A Stoughton pottery shop owner has found an unexpected financial savior in a treat many people find delectable — chocolate.

Green Road Pottery, located in Stoughton’s downtown, is also Yahara Chocolate — and increasingly, the key to keeping Brook Johnson’s business afloat during a time where unemployment levels mirror that of the Great Depression.

Johnson told the Hub where pottery sales have fallen, chocolate sales have taken off. He said he anticipates sales to double and even quadruple as the COVID-19 pandemic carries on.

It’s the simple premise that people love chocolate, he said, that is likely to help sales. They also love learning about it. And Johnson has always loved educating people — among his many curiosities.

“When one thing is down, I just pivot and switch to something else,” he said.

Yahara Chocolate offers free next-day delivery for customer orders for free shipping anywhere in the country.

Where his main business is teaching about pottery, chocolate and other areas of interest for Johnson — even Lego engineering, he’s also found a way to bring those classes to customers virtually.

So with all those adaptations, it’s evident Yahara Chocolate will fare just fine, as hopefully will Green Road Pottery, Johnson said. He said he even might start making his own dishes, coffee mugs and other kitchen wares for the chocolate portion of his business — both to use and sell.

“Having the chocolate side has saved everything,” Johnson said.

Years of passion

Before the pandemic, there was a man who always sought to turn his curiosities into something digestible, literally and figuratively.

Johnson has always loved making pottery and enjoying chocolate even from when he was in middle school, and he attended college to study biology and specialize in genetics. After graduating, Johnson said, he found himself selling his sculptures — his dad bought him a potter’s wheel to celebrate.

That spawned stints of traveling and attending art fairs for a few years, until Johnson started teaching classes at a community college. He then discovered his passion for educating others.

So in 2008, Johnson moved to Stoughton, buying his current Main Street building for more space to teach. He didn’t have the intention of doing art fairs anymore, so Johnson had to strategize a means to sell his pottery. Being downtown helped, rather than squeezing into a home studio previously. It made pottery more accessible to the community.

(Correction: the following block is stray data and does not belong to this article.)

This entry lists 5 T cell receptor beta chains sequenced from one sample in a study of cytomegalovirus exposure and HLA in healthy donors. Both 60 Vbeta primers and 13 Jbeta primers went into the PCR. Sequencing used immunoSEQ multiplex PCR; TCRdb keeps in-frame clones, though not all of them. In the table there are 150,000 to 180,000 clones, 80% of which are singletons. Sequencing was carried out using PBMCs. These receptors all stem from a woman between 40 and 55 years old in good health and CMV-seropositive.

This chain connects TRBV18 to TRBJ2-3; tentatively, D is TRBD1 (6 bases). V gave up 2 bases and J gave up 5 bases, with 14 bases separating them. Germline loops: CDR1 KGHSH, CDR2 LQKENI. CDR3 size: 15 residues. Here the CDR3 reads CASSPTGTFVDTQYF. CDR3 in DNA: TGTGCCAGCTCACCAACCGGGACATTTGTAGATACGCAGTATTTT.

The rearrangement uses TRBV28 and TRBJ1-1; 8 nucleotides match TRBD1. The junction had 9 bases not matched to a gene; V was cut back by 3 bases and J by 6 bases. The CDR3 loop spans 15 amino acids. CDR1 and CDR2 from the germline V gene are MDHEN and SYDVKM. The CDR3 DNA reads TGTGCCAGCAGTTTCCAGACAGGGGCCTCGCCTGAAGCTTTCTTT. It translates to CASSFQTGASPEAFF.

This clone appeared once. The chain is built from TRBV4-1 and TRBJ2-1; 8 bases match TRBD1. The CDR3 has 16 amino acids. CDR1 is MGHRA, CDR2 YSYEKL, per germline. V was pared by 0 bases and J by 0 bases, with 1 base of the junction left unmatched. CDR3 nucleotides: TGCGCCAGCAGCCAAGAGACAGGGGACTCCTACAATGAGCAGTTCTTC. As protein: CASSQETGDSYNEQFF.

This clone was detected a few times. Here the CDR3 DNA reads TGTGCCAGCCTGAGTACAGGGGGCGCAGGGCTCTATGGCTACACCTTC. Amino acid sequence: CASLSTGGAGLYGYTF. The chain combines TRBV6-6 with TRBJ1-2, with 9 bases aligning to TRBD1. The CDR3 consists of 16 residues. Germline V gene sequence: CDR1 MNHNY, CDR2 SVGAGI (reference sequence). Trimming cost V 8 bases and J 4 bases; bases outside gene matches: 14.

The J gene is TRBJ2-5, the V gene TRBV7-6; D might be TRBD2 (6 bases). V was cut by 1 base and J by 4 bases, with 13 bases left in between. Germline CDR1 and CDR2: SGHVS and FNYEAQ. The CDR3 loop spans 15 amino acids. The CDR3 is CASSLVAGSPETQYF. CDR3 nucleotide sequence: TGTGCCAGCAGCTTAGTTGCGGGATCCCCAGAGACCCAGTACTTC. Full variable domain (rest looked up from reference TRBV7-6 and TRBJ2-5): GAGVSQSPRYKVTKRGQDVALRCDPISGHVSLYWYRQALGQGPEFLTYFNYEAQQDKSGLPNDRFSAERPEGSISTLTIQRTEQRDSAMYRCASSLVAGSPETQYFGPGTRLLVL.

It all came full circle when five years ago, Johnson started offering mini-courses about chocolate. He said many people don’t realize even bitter dark chocolate is tasty.

“It opened people’s eyes … showing those who think all chocolate you ever eat is milk chocolate.”

A new storefront

Eight years into owning his Stoughton space, Johnson reached capacity in his building with all the classes he was teaching and the “sales were never quite there.”

“I found a chocolate wholesaler,” he said. “I bought cases of 20 of my favorite chocolates and put them in one little tiny corner on one of my display shelves.”

That little display corner turned into the full-fledged Yahara Chocolate storefront — one that used to house Johnson’s pottery — with 125 different types of bars, all curated by Johnson.

The increase in chocolate sales has been exacerbated by the pandemic, Johnson said, and he expects they will only increase from here. That could, he hopes, help keep Green Road Pottery afloat, as well.

“I’ve only scratched the surface of the clientele that exists,” he said.

Email Emilie Heidemann at emilie.heidemann@wcinet.com or follow her on Twitter at @HeidemannEmilie.